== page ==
'Catch 22's Story Isn't Actually As Fictional As You May Have Thought
Notorious for being an "unfilmable" novel, Joseph Heller's Catch-22 is finally getting the TV treatment. Debuting in late May on streaming service Hulu in the States, British viewers will finally get to watch the six-part series tonight which has already been favourably received, with The Guardian regarding it as a series that "is successful in almost every way." Clearly, the hype is real, but a series based on a nearly 60-year-old book is bound to raise some questions regarding Heller's satirical depiction of World War II. So is Catch-22 based on a true story, or is it purely fictional?
Published in 1961, Catch-22 follows Captain John Yossarian, a bombardier in the U.S. Air Force "who is furious because thousands of people he has never met are trying to kill him," as iNews aptly sums up. You see, Yossarian is caught in a conundrum, which Heller describes as a 'catch-22'. He wants to avoid the increasing barrage of missions by "declaring insanity", but because "a man is considered insane if he willingly continues to fly dangerous combat missions", if he were to request to be removed from his duty it would be "evidence of sanity and therefore makes him ineligible to be relieved from duty." Basically, it's a complicated, paradoxical Groundhog Day loop of decision.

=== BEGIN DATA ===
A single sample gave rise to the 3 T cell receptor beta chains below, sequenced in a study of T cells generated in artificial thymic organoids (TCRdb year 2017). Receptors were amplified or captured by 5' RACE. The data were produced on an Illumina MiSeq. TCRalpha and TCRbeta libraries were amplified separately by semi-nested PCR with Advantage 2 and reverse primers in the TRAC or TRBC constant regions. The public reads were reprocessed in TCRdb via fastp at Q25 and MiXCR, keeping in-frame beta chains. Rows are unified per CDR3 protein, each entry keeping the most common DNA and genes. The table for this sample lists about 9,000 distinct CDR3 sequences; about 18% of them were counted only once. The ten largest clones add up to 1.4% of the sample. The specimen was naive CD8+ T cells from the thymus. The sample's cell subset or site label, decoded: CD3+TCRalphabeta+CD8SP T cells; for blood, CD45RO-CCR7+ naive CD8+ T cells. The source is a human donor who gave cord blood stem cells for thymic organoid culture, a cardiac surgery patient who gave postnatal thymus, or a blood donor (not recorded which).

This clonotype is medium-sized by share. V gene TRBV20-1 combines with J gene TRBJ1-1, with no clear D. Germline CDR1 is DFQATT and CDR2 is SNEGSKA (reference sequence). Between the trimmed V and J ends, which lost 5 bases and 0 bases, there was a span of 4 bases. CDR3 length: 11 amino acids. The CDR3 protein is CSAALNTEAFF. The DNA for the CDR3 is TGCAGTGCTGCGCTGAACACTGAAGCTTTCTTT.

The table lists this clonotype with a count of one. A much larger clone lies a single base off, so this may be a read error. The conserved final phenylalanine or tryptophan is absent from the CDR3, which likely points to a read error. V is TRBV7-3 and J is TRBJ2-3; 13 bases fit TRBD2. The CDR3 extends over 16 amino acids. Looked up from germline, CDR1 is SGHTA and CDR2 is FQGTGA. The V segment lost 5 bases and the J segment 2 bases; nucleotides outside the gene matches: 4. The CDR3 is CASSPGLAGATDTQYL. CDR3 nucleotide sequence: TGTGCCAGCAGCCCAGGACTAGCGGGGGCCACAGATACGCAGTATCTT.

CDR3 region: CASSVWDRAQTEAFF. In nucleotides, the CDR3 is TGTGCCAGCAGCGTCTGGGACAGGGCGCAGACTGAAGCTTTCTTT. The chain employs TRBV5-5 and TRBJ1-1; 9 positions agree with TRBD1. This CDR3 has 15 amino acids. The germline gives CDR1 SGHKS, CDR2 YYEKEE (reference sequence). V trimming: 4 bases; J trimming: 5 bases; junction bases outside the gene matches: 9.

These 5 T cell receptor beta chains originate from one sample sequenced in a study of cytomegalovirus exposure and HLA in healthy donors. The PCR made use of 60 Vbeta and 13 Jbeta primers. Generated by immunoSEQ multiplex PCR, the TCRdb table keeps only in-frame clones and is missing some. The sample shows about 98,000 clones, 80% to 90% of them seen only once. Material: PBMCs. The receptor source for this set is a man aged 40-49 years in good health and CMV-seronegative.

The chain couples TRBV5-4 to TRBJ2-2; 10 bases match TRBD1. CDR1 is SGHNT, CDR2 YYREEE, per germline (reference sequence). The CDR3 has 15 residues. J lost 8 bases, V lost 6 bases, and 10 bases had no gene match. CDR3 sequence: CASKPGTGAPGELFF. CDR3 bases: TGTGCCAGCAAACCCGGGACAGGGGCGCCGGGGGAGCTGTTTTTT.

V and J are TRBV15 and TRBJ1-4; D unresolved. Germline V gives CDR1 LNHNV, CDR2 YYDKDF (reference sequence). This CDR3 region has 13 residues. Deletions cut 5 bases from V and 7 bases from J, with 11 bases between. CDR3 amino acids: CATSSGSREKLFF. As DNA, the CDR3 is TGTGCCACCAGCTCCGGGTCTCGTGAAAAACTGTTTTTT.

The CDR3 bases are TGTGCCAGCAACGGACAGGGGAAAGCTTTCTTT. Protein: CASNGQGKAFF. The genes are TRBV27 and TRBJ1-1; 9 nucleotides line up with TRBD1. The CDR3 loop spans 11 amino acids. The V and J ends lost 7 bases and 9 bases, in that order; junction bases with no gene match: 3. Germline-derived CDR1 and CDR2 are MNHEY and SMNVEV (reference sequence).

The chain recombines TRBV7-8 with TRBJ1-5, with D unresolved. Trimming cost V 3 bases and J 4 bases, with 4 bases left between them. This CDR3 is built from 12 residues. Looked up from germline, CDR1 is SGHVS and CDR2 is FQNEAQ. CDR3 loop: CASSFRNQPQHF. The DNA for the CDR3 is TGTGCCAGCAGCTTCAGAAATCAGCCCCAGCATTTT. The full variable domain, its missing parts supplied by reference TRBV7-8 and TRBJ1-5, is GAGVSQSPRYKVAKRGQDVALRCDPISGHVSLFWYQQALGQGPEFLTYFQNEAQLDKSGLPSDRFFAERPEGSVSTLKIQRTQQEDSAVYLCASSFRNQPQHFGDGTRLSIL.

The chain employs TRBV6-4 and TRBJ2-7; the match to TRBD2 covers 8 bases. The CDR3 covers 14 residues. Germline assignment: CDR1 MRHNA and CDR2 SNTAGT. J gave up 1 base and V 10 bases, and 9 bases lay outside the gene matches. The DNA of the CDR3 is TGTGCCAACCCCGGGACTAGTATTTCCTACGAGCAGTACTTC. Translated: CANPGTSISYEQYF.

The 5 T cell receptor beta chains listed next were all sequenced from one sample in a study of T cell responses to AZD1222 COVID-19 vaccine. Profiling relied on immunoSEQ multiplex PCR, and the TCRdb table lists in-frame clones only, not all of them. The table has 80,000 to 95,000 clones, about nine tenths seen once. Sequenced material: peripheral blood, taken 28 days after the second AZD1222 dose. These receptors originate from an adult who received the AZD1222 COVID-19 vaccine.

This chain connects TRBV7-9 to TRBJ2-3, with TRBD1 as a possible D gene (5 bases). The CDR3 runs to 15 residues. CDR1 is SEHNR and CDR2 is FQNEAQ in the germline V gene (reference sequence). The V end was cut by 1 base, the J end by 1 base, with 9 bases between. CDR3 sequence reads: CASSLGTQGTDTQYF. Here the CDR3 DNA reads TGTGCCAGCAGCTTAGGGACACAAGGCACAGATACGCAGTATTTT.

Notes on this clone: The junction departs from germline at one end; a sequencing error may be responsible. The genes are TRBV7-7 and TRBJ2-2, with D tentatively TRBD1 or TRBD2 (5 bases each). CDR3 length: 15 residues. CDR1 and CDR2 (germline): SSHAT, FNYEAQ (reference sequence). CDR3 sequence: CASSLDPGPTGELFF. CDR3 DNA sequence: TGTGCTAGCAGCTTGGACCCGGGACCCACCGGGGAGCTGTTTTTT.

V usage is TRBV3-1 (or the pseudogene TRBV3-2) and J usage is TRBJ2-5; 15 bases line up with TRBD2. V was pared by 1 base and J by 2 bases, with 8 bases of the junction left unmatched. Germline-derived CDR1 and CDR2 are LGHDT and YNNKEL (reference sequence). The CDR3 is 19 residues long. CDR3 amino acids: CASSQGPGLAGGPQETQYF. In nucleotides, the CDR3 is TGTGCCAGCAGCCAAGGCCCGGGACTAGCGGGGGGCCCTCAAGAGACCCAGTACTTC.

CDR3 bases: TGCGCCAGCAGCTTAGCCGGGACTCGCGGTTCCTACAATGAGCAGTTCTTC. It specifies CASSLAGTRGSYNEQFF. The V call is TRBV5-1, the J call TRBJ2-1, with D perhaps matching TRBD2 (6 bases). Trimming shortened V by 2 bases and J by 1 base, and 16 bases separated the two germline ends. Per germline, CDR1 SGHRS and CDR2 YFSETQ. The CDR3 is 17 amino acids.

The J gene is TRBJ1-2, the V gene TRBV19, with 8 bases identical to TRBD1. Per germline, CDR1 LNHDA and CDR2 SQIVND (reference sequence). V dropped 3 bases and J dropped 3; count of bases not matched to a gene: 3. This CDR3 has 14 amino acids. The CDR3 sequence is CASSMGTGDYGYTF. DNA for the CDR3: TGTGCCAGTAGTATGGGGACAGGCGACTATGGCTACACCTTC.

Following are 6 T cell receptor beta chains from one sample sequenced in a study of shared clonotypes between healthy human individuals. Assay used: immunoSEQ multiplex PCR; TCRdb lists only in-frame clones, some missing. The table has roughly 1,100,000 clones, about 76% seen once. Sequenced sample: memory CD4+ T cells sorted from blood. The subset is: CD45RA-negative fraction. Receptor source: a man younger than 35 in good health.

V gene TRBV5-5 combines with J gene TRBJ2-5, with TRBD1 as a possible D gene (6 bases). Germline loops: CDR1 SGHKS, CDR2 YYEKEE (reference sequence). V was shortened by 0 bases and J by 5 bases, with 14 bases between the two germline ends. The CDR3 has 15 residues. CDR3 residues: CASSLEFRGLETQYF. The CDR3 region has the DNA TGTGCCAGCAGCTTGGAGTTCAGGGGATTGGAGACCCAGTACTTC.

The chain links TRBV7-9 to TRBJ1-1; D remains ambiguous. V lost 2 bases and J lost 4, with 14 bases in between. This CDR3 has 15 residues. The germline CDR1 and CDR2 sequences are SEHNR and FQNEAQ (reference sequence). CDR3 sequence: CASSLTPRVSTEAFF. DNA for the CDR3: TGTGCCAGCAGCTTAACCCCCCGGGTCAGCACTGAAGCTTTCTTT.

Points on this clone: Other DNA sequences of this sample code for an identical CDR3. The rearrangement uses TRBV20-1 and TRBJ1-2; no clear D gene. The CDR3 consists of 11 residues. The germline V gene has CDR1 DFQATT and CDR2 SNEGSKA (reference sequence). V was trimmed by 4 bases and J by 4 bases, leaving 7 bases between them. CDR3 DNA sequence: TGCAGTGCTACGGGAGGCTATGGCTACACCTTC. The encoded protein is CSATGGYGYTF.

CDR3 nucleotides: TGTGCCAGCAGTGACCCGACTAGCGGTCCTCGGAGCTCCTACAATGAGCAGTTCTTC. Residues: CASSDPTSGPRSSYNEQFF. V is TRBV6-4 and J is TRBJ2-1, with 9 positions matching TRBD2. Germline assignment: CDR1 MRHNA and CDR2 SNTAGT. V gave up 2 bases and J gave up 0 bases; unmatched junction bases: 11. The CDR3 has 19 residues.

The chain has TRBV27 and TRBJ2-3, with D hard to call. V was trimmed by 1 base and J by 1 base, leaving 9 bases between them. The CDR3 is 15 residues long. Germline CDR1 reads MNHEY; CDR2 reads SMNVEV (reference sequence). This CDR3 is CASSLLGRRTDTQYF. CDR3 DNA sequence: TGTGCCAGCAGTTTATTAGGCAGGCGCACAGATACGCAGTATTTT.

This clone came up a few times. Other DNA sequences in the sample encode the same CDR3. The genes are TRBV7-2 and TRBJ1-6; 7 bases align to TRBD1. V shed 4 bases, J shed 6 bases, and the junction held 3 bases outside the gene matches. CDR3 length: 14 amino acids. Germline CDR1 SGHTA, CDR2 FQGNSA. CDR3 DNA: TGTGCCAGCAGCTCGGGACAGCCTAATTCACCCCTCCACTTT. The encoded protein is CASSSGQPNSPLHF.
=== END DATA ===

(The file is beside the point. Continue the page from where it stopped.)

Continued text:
And it's not far from the truth, either. Despite the story and characters of Catch-22 being entirely fictional, the story is thoroughly inspired by Heller's life and his a career as a bombardier in the U.S. Army Air Corps. Joining at age 19 in 1942, Heller was stationed on the Mediterranean island of Corsica where "he flew 60 combat missions as a B-25 bombardier," as iNews reports. In the book, the Italian island of Pianosa serves as the military base, and according to The Telegraph, the fictional characters synonymous with the novel were based on captains, superiors, and bunkmates Heller was with during his time on duty.
Catch-22 may not be a direct memoir or recollection of what Heller was exposed to during World War II, but it does draw upon the author's "own response to war, where sanity is the worst way of surviving an insane world." Heller also told Playboy in 1975 (via The Telegraph) that despite his experiences, the novel wasn't explicitly based on the war he took part in. "Catch-22 wasn't really about World War II," he said. "It was about American society during the Cold War, during the Korean War, and about the possibility of Vietnam."
And even now in 2019, the themes of anxiety and tension are as relevant as they were in the early '60s. "Just on a daily basis, in the times that we're living in, I think that these are pretty anxious times," director and producer Grant Heslov told film review site IndieWire. "Just trying to get through to your telephone company without having to go through 20 minutes of craziness, you know — put in your PIN, but if you don't know your pin... I think it's there's a lot for people to tap into."
Catch-22 begins tonight on Channel 4 at 9 p.m.